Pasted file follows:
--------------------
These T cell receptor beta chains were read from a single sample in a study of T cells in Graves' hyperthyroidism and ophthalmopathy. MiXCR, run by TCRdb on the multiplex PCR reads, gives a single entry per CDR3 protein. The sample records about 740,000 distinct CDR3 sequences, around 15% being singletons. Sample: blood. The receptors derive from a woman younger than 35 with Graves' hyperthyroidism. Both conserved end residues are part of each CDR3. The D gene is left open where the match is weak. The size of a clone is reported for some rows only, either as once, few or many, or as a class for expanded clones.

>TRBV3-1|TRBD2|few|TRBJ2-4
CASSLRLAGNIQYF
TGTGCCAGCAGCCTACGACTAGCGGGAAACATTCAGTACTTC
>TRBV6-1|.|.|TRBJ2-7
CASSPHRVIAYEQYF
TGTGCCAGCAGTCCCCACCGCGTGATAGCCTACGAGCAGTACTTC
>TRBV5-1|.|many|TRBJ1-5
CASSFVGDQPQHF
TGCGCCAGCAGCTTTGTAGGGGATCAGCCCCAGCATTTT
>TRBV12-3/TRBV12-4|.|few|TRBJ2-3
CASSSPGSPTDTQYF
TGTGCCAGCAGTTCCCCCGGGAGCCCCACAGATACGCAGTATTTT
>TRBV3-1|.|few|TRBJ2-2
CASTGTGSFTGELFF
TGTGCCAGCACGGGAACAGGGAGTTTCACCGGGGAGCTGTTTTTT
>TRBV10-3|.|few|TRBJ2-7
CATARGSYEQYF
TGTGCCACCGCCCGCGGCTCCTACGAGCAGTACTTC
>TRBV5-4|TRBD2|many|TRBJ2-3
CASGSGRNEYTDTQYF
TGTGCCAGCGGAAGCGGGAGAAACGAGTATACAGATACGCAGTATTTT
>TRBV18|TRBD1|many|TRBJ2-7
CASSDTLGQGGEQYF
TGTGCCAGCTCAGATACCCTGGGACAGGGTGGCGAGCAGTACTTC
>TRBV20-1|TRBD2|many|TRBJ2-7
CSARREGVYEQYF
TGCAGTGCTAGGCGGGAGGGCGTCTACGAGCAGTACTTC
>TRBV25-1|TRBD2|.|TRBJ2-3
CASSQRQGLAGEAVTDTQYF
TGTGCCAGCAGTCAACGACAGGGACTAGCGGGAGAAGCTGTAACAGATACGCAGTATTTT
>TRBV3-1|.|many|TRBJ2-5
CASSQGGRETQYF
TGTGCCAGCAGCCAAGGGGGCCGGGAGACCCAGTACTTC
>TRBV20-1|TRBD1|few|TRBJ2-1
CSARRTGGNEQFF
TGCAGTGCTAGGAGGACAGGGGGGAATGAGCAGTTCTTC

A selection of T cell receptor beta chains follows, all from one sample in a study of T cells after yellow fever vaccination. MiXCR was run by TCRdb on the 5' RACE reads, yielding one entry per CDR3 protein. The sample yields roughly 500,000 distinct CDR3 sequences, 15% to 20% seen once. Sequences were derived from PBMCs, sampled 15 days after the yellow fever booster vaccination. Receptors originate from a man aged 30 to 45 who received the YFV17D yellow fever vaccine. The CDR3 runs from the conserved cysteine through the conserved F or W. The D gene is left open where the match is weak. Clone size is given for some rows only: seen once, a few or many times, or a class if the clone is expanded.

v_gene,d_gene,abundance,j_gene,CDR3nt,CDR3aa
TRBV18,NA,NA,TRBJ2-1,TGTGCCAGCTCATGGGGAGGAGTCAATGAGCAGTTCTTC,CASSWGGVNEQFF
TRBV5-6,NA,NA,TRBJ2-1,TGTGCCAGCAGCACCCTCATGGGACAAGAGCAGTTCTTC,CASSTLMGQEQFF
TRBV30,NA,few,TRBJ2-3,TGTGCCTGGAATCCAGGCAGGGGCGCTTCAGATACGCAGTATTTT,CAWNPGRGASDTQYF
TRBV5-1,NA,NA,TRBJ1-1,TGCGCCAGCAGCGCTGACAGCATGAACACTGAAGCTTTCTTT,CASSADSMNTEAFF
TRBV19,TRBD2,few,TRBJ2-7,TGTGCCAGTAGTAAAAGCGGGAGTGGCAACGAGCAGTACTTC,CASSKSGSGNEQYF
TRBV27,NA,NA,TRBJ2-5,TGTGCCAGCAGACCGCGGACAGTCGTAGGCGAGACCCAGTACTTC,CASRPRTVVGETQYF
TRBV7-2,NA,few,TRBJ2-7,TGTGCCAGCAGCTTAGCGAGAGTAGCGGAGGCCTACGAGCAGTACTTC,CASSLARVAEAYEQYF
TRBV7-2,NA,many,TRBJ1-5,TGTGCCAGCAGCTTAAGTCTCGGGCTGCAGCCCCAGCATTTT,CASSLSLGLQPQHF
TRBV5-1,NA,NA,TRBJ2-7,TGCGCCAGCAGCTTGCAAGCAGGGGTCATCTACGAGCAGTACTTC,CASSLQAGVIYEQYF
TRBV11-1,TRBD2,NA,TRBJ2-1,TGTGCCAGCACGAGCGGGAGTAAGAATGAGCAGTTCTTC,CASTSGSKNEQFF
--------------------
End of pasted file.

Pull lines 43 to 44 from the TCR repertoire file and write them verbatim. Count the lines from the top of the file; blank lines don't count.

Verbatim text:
TRBV5-1,NA,NA,TRBJ1-1,TGCGCCAGCAGCGCTGACAGCATGAACACTGAAGCTTTCTTT,CASSADSMNTEAFF
TRBV19,TRBD2,few,TRBJ2-7,TGTGCCAGTAGTAAAAGCGGGAGTGGCAACGAGCAGTACTTC,CASSKSGSGNEQYF